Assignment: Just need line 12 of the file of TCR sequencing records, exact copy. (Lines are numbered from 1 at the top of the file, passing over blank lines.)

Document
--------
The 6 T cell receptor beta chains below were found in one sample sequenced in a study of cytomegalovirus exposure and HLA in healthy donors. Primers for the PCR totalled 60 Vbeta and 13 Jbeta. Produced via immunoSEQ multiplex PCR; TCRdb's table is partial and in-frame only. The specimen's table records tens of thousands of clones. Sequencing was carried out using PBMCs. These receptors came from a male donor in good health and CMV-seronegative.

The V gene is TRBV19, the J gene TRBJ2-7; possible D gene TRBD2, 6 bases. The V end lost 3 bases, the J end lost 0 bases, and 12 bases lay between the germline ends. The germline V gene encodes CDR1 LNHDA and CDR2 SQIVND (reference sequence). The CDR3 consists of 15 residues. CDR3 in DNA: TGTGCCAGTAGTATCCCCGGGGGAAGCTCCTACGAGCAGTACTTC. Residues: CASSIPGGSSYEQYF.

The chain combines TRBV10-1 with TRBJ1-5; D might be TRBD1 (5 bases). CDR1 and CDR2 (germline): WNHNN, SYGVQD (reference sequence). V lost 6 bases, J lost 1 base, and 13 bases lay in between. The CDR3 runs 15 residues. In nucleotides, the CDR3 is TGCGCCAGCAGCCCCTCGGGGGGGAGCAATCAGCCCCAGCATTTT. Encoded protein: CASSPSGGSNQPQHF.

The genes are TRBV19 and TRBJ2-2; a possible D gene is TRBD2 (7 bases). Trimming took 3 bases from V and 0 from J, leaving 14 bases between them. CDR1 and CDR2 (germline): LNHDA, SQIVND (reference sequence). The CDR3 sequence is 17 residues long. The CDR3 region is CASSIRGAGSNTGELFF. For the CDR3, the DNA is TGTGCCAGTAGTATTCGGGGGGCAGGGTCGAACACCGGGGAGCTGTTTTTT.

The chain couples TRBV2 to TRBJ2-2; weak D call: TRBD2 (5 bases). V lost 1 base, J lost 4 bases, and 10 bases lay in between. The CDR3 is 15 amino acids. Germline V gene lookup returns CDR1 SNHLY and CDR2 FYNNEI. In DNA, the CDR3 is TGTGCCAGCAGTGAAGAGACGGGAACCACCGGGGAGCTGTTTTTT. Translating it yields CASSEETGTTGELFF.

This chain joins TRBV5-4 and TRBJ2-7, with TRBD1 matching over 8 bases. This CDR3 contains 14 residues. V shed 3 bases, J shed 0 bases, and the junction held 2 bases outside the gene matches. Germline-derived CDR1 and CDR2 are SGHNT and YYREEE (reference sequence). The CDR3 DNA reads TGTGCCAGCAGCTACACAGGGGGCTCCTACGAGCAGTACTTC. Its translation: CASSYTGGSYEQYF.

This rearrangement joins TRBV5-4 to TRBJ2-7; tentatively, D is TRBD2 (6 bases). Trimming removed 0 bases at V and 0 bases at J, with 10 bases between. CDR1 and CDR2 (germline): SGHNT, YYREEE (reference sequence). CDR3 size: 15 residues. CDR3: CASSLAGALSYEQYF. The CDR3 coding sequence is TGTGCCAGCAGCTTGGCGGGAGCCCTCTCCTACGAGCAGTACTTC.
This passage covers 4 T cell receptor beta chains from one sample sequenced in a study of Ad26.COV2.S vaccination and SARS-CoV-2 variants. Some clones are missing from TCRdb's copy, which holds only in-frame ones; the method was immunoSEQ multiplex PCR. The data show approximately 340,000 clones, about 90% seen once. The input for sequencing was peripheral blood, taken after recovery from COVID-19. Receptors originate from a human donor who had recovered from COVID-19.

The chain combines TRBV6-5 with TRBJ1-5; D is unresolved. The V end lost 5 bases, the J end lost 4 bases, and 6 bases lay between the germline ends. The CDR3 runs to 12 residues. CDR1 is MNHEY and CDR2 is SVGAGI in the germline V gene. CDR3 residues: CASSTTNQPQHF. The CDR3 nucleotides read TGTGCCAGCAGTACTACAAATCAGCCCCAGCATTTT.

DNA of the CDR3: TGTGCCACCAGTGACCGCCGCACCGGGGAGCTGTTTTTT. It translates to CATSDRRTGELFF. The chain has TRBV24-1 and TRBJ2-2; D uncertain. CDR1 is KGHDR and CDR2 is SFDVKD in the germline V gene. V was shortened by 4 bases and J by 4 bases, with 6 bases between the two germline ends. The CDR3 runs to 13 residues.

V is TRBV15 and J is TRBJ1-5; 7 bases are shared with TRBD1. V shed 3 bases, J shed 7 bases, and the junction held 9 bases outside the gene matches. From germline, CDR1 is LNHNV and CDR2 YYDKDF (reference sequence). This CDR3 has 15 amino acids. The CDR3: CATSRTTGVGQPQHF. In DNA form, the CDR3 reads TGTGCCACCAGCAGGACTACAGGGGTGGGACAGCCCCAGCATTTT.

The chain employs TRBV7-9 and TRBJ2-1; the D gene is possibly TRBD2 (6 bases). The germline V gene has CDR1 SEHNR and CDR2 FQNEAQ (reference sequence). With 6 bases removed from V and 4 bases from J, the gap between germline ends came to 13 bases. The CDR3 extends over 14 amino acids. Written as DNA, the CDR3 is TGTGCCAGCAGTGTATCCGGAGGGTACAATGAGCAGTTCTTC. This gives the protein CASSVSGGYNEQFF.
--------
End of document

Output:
The chain employs TRBV7-9 and TRBJ2-1; the D gene is possibly TRBD2 (6 bases). The germline V gene has CDR1 SEHNR and CDR2 FQNEAQ (reference sequence). With 6 bases removed from V and 4 bases from J, the gap between germline ends came to 13 bases. The CDR3 extends over 14 amino acids. Written as DNA, the CDR3 is TGTGCCAGCAGTGTATCCGGAGGGTACAATGAGCAGTTCTTC. This gives the protein CASSVSGGYNEQFF.